Making Real the Moment

Interview

Interview (Photo credit: smiling_da_vinci)

I’ve always been able to daydream away my problems, at least for a little while.

One of my writer dreams since before I committed to actually writing (last year) … since my early twenties really … To have Oprah Winfrey select and use my work of fiction in her book club. Followed, of course, by an author interview on her show.

The only change to this dream over the years has been style related. As fashion changes so does what I’m wearing in my visualization.

Now that Oprah has moved on to do her OWN thing, I haven’t kept up with her shows or formats. I know she still does the book club but I don’t know the details.

As a result, my visualization has changed. The interviewer is faceless. The set is different. Again my outfit is different. But the one constant:  I arrive at this moment. In my mind I make real the moment of becoming a published writer, an author. Sought after. Movie rights sold.

So … out of my writer’s toolbox into yours, I give you visualization.

It helps when I get discouraged or feel inadequate or hit a wall and become blocked.

I imagine an interviewer asking me questions about the point in the story where I’m blocked. I imagine that the end result is so fabulous that people want to know how I pulled it off in my novel.

By answering the questions the interviewer asks, I work out solutions and overcome the writer’s block. In essence, I interview my way back to writing the story, back to momentum.

This may sound weird but I’m not the only one who uses such tactics. It comes in many forms.

For example, earlier this year I came across a blog where the author had a friend take his book jacket photo. It was a brooding black and white of the author. Artistic. Clever. I thought it was brilliant. This author was making real the moment. The moment of success and accomplishment.

I plan on doing this as one of my milestones. I love it.

Some writers I know print images to post in their writing spaces to represent their characters or their environments.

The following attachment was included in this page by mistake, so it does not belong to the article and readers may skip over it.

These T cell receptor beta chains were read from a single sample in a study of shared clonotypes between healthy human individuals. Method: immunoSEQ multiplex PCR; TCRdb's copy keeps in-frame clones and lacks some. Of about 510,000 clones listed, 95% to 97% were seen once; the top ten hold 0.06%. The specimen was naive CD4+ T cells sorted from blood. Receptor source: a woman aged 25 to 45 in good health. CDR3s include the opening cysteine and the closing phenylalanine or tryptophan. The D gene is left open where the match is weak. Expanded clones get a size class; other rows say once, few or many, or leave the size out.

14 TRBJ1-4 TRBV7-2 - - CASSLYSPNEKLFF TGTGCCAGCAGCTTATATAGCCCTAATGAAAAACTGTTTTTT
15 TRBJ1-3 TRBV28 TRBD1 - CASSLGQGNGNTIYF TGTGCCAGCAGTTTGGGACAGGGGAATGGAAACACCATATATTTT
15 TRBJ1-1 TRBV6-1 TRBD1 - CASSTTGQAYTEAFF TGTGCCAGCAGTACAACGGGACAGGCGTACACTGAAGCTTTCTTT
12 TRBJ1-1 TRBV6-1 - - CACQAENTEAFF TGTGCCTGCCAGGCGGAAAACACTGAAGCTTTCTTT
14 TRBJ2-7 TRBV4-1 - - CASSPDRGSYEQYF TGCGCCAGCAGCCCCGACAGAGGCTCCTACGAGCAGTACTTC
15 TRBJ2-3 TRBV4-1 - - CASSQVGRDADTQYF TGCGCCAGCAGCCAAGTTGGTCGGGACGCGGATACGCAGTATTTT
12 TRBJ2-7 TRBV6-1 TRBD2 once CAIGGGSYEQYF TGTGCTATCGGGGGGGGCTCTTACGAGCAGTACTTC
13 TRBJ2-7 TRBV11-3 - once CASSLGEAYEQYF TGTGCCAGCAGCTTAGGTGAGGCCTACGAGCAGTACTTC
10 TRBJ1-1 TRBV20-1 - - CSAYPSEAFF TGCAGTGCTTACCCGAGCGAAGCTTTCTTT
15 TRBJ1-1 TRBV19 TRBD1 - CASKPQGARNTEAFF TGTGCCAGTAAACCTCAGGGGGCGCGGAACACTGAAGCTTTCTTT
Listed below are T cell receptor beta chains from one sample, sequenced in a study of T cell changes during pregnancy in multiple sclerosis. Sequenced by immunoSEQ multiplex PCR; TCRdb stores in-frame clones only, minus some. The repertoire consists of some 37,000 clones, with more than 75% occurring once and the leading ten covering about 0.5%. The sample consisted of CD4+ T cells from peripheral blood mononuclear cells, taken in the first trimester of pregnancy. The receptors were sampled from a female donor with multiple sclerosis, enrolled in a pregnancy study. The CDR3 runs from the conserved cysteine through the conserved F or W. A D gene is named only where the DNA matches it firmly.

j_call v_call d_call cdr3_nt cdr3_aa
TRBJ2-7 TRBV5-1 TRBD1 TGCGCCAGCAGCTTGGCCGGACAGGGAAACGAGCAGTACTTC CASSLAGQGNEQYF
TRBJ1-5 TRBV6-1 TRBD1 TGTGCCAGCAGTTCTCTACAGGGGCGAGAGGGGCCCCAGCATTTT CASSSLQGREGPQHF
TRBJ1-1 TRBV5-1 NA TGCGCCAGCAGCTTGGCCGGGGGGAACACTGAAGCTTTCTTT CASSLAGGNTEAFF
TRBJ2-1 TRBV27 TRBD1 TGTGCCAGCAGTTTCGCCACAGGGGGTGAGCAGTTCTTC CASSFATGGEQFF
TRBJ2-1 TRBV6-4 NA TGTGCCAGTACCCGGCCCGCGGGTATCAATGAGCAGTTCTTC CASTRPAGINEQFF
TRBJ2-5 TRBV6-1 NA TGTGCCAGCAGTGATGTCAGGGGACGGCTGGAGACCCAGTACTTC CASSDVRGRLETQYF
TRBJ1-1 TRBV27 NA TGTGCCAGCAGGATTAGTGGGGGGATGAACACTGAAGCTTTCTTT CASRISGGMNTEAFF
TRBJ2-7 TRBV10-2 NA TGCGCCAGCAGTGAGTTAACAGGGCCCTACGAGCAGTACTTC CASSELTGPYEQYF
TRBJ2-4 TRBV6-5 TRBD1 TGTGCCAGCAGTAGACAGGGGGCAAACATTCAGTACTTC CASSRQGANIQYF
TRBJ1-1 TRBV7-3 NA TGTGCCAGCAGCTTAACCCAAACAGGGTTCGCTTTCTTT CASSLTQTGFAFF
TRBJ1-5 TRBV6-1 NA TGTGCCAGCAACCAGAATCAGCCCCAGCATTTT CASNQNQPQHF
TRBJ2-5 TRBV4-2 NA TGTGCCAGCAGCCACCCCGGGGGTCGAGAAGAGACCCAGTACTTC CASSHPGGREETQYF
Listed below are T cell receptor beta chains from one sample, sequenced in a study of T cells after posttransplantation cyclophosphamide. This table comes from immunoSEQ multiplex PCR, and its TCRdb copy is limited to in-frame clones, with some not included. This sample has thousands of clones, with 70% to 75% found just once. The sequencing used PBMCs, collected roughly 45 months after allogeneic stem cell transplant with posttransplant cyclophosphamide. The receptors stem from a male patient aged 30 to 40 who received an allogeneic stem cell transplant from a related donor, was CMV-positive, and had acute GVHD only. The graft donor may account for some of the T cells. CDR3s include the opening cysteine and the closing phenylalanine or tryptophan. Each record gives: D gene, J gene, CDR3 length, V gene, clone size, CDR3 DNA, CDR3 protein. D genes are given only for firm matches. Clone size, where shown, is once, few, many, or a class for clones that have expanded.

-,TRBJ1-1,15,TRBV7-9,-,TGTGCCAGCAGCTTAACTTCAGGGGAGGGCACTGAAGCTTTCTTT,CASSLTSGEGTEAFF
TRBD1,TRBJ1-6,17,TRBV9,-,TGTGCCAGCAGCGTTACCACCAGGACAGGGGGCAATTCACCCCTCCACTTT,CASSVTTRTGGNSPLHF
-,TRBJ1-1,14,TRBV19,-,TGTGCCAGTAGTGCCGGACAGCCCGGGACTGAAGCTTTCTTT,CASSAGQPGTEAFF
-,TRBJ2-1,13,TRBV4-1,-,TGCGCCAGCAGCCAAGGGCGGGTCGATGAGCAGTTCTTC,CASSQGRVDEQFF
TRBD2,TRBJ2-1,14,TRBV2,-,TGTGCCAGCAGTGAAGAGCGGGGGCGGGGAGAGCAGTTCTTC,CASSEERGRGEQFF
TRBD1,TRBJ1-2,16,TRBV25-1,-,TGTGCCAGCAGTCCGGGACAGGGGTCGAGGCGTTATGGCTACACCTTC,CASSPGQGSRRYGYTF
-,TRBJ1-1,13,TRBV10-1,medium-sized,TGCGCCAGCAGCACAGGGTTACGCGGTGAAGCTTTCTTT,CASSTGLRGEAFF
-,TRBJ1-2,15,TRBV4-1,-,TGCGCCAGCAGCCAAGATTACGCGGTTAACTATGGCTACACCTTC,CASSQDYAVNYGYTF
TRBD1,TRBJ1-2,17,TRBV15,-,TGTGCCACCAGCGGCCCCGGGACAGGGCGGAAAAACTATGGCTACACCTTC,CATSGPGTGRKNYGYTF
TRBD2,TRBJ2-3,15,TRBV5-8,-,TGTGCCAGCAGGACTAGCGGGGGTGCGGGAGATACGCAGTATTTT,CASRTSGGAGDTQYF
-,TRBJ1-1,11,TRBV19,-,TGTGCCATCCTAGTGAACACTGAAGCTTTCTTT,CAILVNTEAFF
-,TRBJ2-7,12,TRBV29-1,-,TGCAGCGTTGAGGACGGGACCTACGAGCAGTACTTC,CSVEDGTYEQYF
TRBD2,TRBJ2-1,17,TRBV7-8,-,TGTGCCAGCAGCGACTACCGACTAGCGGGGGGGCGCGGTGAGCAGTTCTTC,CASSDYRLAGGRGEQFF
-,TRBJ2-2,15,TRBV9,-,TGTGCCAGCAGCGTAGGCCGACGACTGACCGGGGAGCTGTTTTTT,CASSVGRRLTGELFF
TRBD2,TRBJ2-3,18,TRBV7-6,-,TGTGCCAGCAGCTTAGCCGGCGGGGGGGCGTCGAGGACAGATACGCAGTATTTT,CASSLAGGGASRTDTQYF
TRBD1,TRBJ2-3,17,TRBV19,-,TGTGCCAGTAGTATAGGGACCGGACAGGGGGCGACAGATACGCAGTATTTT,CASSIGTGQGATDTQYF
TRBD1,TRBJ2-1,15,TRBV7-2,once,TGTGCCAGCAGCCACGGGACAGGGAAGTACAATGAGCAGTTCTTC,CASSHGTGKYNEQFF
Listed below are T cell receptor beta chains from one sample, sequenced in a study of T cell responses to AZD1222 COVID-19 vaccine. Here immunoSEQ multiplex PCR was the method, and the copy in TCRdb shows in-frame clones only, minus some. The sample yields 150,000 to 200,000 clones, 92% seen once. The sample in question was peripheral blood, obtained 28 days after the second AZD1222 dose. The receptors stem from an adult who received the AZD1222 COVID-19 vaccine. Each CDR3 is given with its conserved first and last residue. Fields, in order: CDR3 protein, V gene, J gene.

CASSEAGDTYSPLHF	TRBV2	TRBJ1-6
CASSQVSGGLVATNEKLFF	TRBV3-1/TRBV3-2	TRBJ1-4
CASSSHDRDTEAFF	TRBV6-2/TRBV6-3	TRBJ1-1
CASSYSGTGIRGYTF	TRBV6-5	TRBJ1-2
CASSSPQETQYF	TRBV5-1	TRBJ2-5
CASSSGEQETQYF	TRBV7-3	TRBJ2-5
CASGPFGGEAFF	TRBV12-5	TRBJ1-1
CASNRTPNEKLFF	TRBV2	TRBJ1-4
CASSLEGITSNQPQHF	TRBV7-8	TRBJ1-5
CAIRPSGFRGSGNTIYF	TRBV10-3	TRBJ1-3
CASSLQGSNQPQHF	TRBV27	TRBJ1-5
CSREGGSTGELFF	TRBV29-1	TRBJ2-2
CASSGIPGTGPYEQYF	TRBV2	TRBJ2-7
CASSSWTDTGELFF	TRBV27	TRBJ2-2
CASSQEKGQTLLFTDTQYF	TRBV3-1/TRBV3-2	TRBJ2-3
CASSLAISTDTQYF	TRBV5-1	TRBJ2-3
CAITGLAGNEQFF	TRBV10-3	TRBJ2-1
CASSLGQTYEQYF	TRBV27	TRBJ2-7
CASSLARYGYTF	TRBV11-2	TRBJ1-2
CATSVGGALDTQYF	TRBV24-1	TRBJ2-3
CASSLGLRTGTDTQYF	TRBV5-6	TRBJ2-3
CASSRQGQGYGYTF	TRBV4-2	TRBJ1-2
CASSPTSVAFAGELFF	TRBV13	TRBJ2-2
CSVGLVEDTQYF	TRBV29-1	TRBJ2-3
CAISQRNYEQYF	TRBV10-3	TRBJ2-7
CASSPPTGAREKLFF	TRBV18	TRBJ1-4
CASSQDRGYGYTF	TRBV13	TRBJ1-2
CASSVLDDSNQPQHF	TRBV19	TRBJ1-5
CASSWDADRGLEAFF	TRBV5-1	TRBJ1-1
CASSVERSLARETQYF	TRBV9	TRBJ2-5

My writing partner sent me a picture of a Queen of Hearts Halloween costume. I’d just figured out who my villain would be and this image made her real. Dark hair and tanned skin, clothed in a red and black Elizabethan collar dress. She’s my Red Queen.

Another writing friend sent me a picture of cupcakes via Pinterest. How can you go wrong with an image of cupcakes? The cupcakes were decorated for an Alice in Wonderland theme party. Her note said, “This is how we’ll celebrate the completion of the first draft.”

Since my writing space is portable, I carry the images with me by pasting copies in my journal.

Both my writing partners in their own way were holding me accountable by making real my villain and finished draft. They were helping me visualize success of my WIP about what happens before and after Lewis Carroll’s works:  Alice’s Adventures in Wonderland and Through the Looking Glass.

And today, I stood in the mirror curling my hair thinking … How will I create the history for this story? How were The Few formed to protect the mirrors that lead to Wonderland?

I didn’t have answers. My reflection looked at me and shrugged. That’s when the interviewer showed up. Now I have some notes that will help me move the story along. Call me happy writer.

What’s in your writer’s toolbox? What tricks do you use to stay motivated to write or overcome writer’s block?

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Comments

  1. This is a really fantastic way to keep yourself motivated; I love the idea of an imaginary interview with Oprah to get you unstuck from writer’s block. I’ve also used the busy-book-signing visualization on occasion to remind me why I’m writing when I get caught up in writer’s block.

    • Thanks for stopping by Christi. I love your blog name. Visualization is important for my mental state. My self talk would quickly turn negative which would have me a writing standstill. This way back to writing is just a mirror away. I have visualized the book signing tour too. The interview makes me talk through my issues, the book signing is celebratory. 😉

  2. That. Was. Awesome!! I’m still practicing my Oprah questions. But I can’t ever see awesome clothes to go with it.

    And what I wonder now is this: when you looked into that mirror did you see a white rabbit waving to you? Did you want to jump through and follow him? Was there a little emblem on the top right corner?

    I think you’re on the right track….

    • Ms. S, you have NO idea how often Oprah and I chat about my wonderful novels. It just means I get stuck a lot. Now I need to finish one. 😉

      Nope. I didn’t see White Rabbit or the Red Queen. But Baby Girl is always top of mind. Maybe because there’s a little bit of me in her or there’s a little bit of her in me.

      And yes. I would love to walk through my looking glass and see I’d everything is backwards in my room.

      Have I told you the storyline for the prequel?

  3. You’ve got some great tips in this post. I also do the phantom interviewer tactics – but when I’m interviewed for real I tend to forget what I should be saying (but I’m getting better at it!) 😀

  4. Phil Hanson says:

    Oh, Gail. You are soooo going to do this! Great stuff here.

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